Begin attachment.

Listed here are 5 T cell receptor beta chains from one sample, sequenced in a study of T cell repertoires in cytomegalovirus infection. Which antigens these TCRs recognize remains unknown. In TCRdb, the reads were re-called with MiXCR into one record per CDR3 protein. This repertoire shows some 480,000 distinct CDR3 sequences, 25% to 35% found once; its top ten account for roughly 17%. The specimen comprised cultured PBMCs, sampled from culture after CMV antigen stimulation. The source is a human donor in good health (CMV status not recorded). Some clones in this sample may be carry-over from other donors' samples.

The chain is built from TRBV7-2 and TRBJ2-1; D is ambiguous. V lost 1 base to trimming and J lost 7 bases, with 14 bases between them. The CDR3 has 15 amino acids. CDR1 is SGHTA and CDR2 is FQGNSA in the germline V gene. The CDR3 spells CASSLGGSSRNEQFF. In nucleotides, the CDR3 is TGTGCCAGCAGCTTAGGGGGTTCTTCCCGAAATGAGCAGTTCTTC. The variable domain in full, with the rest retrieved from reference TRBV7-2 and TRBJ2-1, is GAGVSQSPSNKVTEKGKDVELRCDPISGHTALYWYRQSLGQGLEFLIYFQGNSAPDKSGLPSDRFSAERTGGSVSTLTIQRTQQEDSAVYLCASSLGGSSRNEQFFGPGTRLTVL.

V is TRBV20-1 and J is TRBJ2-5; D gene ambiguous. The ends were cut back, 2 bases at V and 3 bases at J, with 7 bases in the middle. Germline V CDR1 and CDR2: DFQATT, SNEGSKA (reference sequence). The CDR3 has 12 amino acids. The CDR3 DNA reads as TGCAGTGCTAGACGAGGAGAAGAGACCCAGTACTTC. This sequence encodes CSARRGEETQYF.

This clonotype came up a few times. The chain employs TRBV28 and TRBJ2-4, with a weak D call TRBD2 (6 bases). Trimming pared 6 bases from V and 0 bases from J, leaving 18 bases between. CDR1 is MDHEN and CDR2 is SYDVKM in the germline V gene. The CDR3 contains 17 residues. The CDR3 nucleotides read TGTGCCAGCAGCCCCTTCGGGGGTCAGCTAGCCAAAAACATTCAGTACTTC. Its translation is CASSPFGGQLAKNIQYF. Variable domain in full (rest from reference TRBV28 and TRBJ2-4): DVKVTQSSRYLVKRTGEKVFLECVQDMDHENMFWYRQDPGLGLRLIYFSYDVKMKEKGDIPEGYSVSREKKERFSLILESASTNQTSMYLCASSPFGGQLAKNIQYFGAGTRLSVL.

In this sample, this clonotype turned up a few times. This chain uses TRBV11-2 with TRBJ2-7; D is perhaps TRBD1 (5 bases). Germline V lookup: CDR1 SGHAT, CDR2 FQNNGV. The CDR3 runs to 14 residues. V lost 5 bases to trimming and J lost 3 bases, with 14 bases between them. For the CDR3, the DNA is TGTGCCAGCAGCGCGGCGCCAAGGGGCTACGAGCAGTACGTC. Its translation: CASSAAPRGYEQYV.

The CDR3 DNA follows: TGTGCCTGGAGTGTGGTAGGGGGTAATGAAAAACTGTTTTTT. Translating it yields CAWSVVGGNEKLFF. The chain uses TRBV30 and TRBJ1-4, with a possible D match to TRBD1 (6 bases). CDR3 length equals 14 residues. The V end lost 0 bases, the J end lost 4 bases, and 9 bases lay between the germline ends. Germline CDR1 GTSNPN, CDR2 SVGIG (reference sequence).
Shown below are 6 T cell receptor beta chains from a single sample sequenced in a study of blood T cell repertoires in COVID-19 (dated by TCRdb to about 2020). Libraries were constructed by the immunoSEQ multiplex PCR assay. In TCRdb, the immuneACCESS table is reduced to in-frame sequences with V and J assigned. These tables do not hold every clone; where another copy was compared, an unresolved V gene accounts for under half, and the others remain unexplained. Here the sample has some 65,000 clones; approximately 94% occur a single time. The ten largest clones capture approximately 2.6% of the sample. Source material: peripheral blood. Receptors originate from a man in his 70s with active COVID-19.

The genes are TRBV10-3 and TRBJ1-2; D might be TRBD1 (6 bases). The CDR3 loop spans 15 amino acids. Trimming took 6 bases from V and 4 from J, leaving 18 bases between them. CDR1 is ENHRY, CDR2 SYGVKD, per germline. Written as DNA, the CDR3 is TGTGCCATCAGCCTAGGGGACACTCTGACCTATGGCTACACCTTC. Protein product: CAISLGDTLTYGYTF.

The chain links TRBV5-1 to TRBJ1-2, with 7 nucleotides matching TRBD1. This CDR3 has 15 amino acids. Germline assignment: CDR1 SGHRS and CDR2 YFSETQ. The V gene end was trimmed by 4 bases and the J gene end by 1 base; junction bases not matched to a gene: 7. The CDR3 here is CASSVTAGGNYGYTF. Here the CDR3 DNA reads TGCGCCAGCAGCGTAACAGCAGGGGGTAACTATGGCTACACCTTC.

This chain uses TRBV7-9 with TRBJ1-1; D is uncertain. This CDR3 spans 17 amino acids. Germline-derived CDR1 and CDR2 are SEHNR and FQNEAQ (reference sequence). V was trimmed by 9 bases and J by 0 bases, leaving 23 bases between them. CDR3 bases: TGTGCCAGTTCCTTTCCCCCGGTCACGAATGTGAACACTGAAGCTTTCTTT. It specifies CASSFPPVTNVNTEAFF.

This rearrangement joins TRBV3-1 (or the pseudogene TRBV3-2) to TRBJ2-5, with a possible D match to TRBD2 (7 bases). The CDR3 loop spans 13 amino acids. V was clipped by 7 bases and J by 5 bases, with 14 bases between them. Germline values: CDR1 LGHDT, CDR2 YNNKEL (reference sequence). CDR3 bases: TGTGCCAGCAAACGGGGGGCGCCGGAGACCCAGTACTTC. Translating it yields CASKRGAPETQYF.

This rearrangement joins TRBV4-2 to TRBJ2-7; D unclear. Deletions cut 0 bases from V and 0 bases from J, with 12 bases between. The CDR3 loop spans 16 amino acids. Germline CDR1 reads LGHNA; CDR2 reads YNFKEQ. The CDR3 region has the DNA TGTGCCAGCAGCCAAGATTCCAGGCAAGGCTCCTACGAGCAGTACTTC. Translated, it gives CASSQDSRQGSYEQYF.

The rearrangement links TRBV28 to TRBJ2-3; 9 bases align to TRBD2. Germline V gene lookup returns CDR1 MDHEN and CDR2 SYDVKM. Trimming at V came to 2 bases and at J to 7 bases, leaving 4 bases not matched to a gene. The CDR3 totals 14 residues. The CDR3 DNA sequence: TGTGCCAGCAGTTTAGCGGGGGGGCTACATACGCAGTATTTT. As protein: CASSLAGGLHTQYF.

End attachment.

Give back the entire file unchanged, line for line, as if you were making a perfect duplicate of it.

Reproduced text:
Listed here are 5 T cell receptor beta chains from one sample, sequenced in a study of T cell repertoires in cytomegalovirus infection. Which antigens these TCRs recognize remains unknown. In TCRdb, the reads were re-called with MiXCR into one record per CDR3 protein. This repertoire shows some 480,000 distinct CDR3 sequences, 25% to 35% found once; its top ten account for roughly 17%. The specimen comprised cultured PBMCs, sampled from culture after CMV antigen stimulation. The source is a human donor in good health (CMV status not recorded). Some clones in this sample may be carry-over from other donors' samples.

The chain is built from TRBV7-2 and TRBJ2-1; D is ambiguous. V lost 1 base to trimming and J lost 7 bases, with 14 bases between them. The CDR3 has 15 amino acids. CDR1 is SGHTA and CDR2 is FQGNSA in the germline V gene. The CDR3 spells CASSLGGSSRNEQFF. In nucleotides, the CDR3 is TGTGCCAGCAGCTTAGGGGGTTCTTCCCGAAATGAGCAGTTCTTC. The variable domain in full, with the rest retrieved from reference TRBV7-2 and TRBJ2-1, is GAGVSQSPSNKVTEKGKDVELRCDPISGHTALYWYRQSLGQGLEFLIYFQGNSAPDKSGLPSDRFSAERTGGSVSTLTIQRTQQEDSAVYLCASSLGGSSRNEQFFGPGTRLTVL.

V is TRBV20-1 and J is TRBJ2-5; D gene ambiguous. The ends were cut back, 2 bases at V and 3 bases at J, with 7 bases in the middle. Germline V CDR1 and CDR2: DFQATT, SNEGSKA (reference sequence). The CDR3 has 12 amino acids. The CDR3 DNA reads as TGCAGTGCTAGACGAGGAGAAGAGACCCAGTACTTC. This sequence encodes CSARRGEETQYF.

This clonotype came up a few times. The chain employs TRBV28 and TRBJ2-4, with a weak D call TRBD2 (6 bases). Trimming pared 6 bases from V and 0 bases from J, leaving 18 bases between. CDR1 is MDHEN and CDR2 is SYDVKM in the germline V gene. The CDR3 contains 17 residues. The CDR3 nucleotides read TGTGCCAGCAGCCCCTTCGGGGGTCAGCTAGCCAAAAACATTCAGTACTTC. Its translation is CASSPFGGQLAKNIQYF. Variable domain in full (rest from reference TRBV28 and TRBJ2-4): DVKVTQSSRYLVKRTGEKVFLECVQDMDHENMFWYRQDPGLGLRLIYFSYDVKMKEKGDIPEGYSVSREKKERFSLILESASTNQTSMYLCASSPFGGQLAKNIQYFGAGTRLSVL.

In this sample, this clonotype turned up a few times. This chain uses TRBV11-2 with TRBJ2-7; D is perhaps TRBD1 (5 bases). Germline V lookup: CDR1 SGHAT, CDR2 FQNNGV. The CDR3 runs to 14 residues. V lost 5 bases to trimming and J lost 3 bases, with 14 bases between them. For the CDR3, the DNA is TGTGCCAGCAGCGCGGCGCCAAGGGGCTACGAGCAGTACGTC. Its translation: CASSAAPRGYEQYV.

The CDR3 DNA follows: TGTGCCTGGAGTGTGGTAGGGGGTAATGAAAAACTGTTTTTT. Translating it yields CAWSVVGGNEKLFF. The chain uses TRBV30 and TRBJ1-4, with a possible D match to TRBD1 (6 bases). CDR3 length equals 14 residues. The V end lost 0 bases, the J end lost 4 bases, and 9 bases lay between the germline ends. Germline CDR1 GTSNPN, CDR2 SVGIG (reference sequence).
Shown below are 6 T cell receptor beta chains from a single sample sequenced in a study of blood T cell repertoires in COVID-19 (dated by TCRdb to about 2020). Libraries were constructed by the immunoSEQ multiplex PCR assay. In TCRdb, the immuneACCESS table is reduced to in-frame sequences with V and J assigned. These tables do not hold every clone; where another copy was compared, an unresolved V gene accounts for under half, and the others remain unexplained. Here the sample has some 65,000 clones; approximately 94% occur a single time. The ten largest clones capture approximately 2.6% of the sample. Source material: peripheral blood. Receptors originate from a man in his 70s with active COVID-19.

The genes are TRBV10-3 and TRBJ1-2; D might be TRBD1 (6 bases). The CDR3 loop spans 15 amino acids. Trimming took 6 bases from V and 4 from J, leaving 18 bases between them. CDR1 is ENHRY, CDR2 SYGVKD, per germline. Written as DNA, the CDR3 is TGTGCCATCAGCCTAGGGGACACTCTGACCTATGGCTACACCTTC. Protein product: CAISLGDTLTYGYTF.

The chain links TRBV5-1 to TRBJ1-2, with 7 nucleotides matching TRBD1. This CDR3 has 15 amino acids. Germline assignment: CDR1 SGHRS and CDR2 YFSETQ. The V gene end was trimmed by 4 bases and the J gene end by 1 base; junction bases not matched to a gene: 7. The CDR3 here is CASSVTAGGNYGYTF. Here the CDR3 DNA reads TGCGCCAGCAGCGTAACAGCAGGGGGTAACTATGGCTACACCTTC.

This chain uses TRBV7-9 with TRBJ1-1; D is uncertain. This CDR3 spans 17 amino acids. Germline-derived CDR1 and CDR2 are SEHNR and FQNEAQ (reference sequence). V was trimmed by 9 bases and J by 0 bases, leaving 23 bases between them. CDR3 bases: TGTGCCAGTTCCTTTCCCCCGGTCACGAATGTGAACACTGAAGCTTTCTTT. It specifies CASSFPPVTNVNTEAFF.

This rearrangement joins TRBV3-1 (or the pseudogene TRBV3-2) to TRBJ2-5, with a possible D match to TRBD2 (7 bases). The CDR3 loop spans 13 amino acids. V was clipped by 7 bases and J by 5 bases, with 14 bases between them. Germline values: CDR1 LGHDT, CDR2 YNNKEL (reference sequence). CDR3 bases: TGTGCCAGCAAACGGGGGGCGCCGGAGACCCAGTACTTC. Translating it yields CASKRGAPETQYF.

This rearrangement joins TRBV4-2 to TRBJ2-7; D unclear. Deletions cut 0 bases from V and 0 bases from J, with 12 bases between. The CDR3 loop spans 16 amino acids. Germline CDR1 reads LGHNA; CDR2 reads YNFKEQ. The CDR3 region has the DNA TGTGCCAGCAGCCAAGATTCCAGGCAAGGCTCCTACGAGCAGTACTTC. Translated, it gives CASSQDSRQGSYEQYF.

The rearrangement links TRBV28 to TRBJ2-3; 9 bases align to TRBD2. Germline V gene lookup returns CDR1 MDHEN and CDR2 SYDVKM. Trimming at V came to 2 bases and at J to 7 bases, leaving 4 bases not matched to a gene. The CDR3 totals 14 residues. The CDR3 DNA sequence: TGTGCCAGCAGTTTAGCGGGGGGGCTACATACGCAGTATTTT. As protein: CASSLAGGLHTQYF.